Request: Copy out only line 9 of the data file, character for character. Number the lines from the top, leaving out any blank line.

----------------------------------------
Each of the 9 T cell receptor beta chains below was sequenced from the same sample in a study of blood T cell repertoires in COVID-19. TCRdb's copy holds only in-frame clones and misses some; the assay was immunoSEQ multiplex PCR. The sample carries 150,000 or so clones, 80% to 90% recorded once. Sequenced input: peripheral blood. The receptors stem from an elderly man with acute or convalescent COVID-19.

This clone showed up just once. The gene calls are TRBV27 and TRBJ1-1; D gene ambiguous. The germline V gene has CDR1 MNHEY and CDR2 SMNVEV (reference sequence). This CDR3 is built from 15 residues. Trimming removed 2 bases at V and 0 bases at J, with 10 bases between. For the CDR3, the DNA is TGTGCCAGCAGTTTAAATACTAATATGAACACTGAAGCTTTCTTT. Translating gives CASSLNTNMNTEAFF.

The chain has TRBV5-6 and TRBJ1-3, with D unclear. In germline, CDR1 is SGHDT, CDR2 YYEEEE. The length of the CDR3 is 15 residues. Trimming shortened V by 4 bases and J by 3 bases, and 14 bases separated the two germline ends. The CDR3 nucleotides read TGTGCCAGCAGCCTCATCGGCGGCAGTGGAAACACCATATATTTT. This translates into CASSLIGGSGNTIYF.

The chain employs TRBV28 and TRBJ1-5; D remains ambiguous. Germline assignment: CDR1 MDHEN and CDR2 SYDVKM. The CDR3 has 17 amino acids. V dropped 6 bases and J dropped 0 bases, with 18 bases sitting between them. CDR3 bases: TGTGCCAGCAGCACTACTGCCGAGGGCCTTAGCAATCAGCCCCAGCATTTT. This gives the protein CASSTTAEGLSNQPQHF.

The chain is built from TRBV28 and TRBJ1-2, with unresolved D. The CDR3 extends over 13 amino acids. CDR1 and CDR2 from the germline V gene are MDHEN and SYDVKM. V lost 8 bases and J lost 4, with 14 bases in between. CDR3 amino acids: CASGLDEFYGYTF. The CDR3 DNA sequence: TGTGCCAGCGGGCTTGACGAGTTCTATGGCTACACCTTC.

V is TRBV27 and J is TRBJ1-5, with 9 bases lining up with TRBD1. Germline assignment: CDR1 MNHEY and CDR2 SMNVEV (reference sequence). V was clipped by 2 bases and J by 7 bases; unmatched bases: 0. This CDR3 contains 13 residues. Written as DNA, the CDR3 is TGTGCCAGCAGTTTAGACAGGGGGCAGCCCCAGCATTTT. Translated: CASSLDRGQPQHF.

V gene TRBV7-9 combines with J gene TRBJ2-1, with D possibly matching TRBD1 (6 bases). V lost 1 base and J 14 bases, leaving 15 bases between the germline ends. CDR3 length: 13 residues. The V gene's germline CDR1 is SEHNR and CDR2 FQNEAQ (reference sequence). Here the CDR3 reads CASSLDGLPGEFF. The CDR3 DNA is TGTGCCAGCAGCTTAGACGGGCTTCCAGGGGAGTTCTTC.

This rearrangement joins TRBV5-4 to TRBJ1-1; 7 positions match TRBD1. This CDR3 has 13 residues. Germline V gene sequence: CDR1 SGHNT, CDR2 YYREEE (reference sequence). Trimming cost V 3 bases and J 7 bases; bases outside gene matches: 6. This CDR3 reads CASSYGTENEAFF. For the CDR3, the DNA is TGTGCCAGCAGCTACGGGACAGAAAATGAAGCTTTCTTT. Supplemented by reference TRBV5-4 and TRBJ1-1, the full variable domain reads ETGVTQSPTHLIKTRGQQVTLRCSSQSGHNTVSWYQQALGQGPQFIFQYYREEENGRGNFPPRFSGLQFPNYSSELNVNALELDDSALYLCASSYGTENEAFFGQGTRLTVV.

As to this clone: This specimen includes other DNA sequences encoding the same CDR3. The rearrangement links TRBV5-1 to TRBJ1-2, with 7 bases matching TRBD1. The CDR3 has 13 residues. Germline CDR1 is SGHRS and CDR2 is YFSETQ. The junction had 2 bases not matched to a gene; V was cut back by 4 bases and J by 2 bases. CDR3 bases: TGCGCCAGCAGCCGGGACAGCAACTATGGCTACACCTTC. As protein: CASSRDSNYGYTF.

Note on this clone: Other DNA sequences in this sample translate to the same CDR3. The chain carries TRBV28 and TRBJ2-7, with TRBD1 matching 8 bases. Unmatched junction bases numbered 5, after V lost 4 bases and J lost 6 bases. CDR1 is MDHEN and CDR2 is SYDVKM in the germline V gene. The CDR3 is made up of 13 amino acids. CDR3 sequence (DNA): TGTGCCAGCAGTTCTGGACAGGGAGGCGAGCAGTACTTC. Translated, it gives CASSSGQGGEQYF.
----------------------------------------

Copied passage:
As to this clone: This specimen includes other DNA sequences encoding the same CDR3. The rearrangement links TRBV5-1 to TRBJ1-2, with 7 bases matching TRBD1. The CDR3 has 13 residues. Germline CDR1 is SGHRS and CDR2 is YFSETQ. The junction had 2 bases not matched to a gene; V was cut back by 4 bases and J by 2 bases. CDR3 bases: TGCGCCAGCAGCCGGGACAGCAACTATGGCTACACCTTC. As protein: CASSRDSNYGYTF.